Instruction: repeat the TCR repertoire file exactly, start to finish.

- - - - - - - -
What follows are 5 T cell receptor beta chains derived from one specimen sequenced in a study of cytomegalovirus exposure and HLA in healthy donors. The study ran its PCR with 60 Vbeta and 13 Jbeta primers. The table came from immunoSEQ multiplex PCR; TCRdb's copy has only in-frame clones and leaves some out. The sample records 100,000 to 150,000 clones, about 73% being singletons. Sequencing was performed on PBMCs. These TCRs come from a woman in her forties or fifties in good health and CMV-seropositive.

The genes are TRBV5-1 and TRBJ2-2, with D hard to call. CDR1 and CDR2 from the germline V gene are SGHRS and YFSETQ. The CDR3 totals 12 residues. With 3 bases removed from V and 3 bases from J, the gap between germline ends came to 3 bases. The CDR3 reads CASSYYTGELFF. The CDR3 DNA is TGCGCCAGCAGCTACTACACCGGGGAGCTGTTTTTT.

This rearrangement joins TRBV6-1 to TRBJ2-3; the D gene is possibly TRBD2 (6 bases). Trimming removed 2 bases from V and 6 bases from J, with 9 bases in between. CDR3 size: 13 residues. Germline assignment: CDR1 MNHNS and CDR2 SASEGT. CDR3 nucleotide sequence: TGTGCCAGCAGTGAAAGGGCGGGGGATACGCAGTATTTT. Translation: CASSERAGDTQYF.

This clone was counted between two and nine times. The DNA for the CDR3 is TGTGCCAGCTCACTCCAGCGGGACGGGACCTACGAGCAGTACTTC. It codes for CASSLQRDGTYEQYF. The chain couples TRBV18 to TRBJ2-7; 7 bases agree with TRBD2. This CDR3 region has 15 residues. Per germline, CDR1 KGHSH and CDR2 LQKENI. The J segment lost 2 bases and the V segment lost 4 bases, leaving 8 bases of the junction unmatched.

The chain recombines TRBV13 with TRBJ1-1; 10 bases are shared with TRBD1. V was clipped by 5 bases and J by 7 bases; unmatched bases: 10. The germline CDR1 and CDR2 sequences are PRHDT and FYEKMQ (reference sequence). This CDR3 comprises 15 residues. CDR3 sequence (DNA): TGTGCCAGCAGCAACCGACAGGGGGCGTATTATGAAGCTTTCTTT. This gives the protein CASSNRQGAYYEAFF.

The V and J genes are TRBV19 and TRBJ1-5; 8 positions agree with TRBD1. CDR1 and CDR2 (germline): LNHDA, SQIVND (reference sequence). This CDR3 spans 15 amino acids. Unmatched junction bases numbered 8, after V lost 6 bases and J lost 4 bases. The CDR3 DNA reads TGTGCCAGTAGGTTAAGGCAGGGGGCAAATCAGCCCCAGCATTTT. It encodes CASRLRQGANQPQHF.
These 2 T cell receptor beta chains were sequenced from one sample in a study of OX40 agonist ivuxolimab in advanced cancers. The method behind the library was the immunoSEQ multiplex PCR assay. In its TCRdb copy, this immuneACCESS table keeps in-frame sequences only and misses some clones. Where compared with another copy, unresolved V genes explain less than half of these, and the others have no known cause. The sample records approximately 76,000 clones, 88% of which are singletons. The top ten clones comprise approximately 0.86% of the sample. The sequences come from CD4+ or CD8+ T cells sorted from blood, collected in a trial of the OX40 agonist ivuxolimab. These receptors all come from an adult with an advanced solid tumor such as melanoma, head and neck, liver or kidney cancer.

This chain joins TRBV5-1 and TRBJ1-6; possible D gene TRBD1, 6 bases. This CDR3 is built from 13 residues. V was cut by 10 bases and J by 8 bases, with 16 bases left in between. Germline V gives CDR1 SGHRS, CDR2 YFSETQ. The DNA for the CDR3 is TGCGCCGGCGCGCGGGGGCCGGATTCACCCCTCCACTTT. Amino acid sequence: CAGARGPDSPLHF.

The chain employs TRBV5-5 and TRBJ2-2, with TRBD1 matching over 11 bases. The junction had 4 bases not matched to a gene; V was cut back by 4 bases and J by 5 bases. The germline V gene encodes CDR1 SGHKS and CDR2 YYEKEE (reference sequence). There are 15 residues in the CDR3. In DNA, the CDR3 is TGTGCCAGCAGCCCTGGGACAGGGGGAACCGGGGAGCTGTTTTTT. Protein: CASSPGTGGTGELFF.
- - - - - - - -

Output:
What follows are 5 T cell receptor beta chains derived from one specimen sequenced in a study of cytomegalovirus exposure and HLA in healthy donors. The study ran its PCR with 60 Vbeta and 13 Jbeta primers. The table came from immunoSEQ multiplex PCR; TCRdb's copy has only in-frame clones and leaves some out. The sample records 100,000 to 150,000 clones, about 73% being singletons. Sequencing was performed on PBMCs. These TCRs come from a woman in her forties or fifties in good health and CMV-seropositive.

The genes are TRBV5-1 and TRBJ2-2, with D hard to call. CDR1 and CDR2 from the germline V gene are SGHRS and YFSETQ. The CDR3 totals 12 residues. With 3 bases removed from V and 3 bases from J, the gap between germline ends came to 3 bases. The CDR3 reads CASSYYTGELFF. The CDR3 DNA is TGCGCCAGCAGCTACTACACCGGGGAGCTGTTTTTT.

This rearrangement joins TRBV6-1 to TRBJ2-3; the D gene is possibly TRBD2 (6 bases). Trimming removed 2 bases from V and 6 bases from J, with 9 bases in between. CDR3 size: 13 residues. Germline assignment: CDR1 MNHNS and CDR2 SASEGT. CDR3 nucleotide sequence: TGTGCCAGCAGTGAAAGGGCGGGGGATACGCAGTATTTT. Translation: CASSERAGDTQYF.

This clone was counted between two and nine times. The DNA for the CDR3 is TGTGCCAGCTCACTCCAGCGGGACGGGACCTACGAGCAGTACTTC. It codes for CASSLQRDGTYEQYF. The chain couples TRBV18 to TRBJ2-7; 7 bases agree with TRBD2. This CDR3 region has 15 residues. Per germline, CDR1 KGHSH and CDR2 LQKENI. The J segment lost 2 bases and the V segment lost 4 bases, leaving 8 bases of the junction unmatched.

The chain recombines TRBV13 with TRBJ1-1; 10 bases are shared with TRBD1. V was clipped by 5 bases and J by 7 bases; unmatched bases: 10. The germline CDR1 and CDR2 sequences are PRHDT and FYEKMQ (reference sequence). This CDR3 comprises 15 residues. CDR3 sequence (DNA): TGTGCCAGCAGCAACCGACAGGGGGCGTATTATGAAGCTTTCTTT. This gives the protein CASSNRQGAYYEAFF.

The V and J genes are TRBV19 and TRBJ1-5; 8 positions agree with TRBD1. CDR1 and CDR2 (germline): LNHDA, SQIVND (reference sequence). This CDR3 spans 15 amino acids. Unmatched junction bases numbered 8, after V lost 6 bases and J lost 4 bases. The CDR3 DNA reads TGTGCCAGTAGGTTAAGGCAGGGGGCAAATCAGCCCCAGCATTTT. It encodes CASRLRQGANQPQHF.
These 2 T cell receptor beta chains were sequenced from one sample in a study of OX40 agonist ivuxolimab in advanced cancers. The method behind the library was the immunoSEQ multiplex PCR assay. In its TCRdb copy, this immuneACCESS table keeps in-frame sequences only and misses some clones. Where compared with another copy, unresolved V genes explain less than half of these, and the others have no known cause. The sample records approximately 76,000 clones, 88% of which are singletons. The top ten clones comprise approximately 0.86% of the sample. The sequences come from CD4+ or CD8+ T cells sorted from blood, collected in a trial of the OX40 agonist ivuxolimab. These receptors all come from an adult with an advanced solid tumor such as melanoma, head and neck, liver or kidney cancer.

This chain joins TRBV5-1 and TRBJ1-6; possible D gene TRBD1, 6 bases. This CDR3 is built from 13 residues. V was cut by 10 bases and J by 8 bases, with 16 bases left in between. Germline V gives CDR1 SGHRS, CDR2 YFSETQ. The DNA for the CDR3 is TGCGCCGGCGCGCGGGGGCCGGATTCACCCCTCCACTTT. Amino acid sequence: CAGARGPDSPLHF.

The chain employs TRBV5-5 and TRBJ2-2, with TRBD1 matching over 11 bases. The junction had 4 bases not matched to a gene; V was cut back by 4 bases and J by 5 bases. The germline V gene encodes CDR1 SGHKS and CDR2 YYEKEE (reference sequence). There are 15 residues in the CDR3. In DNA, the CDR3 is TGTGCCAGCAGCCCTGGGACAGGGGGAACCGGGGAGCTGTTTTTT. Protein: CASSPGTGGTGELFF.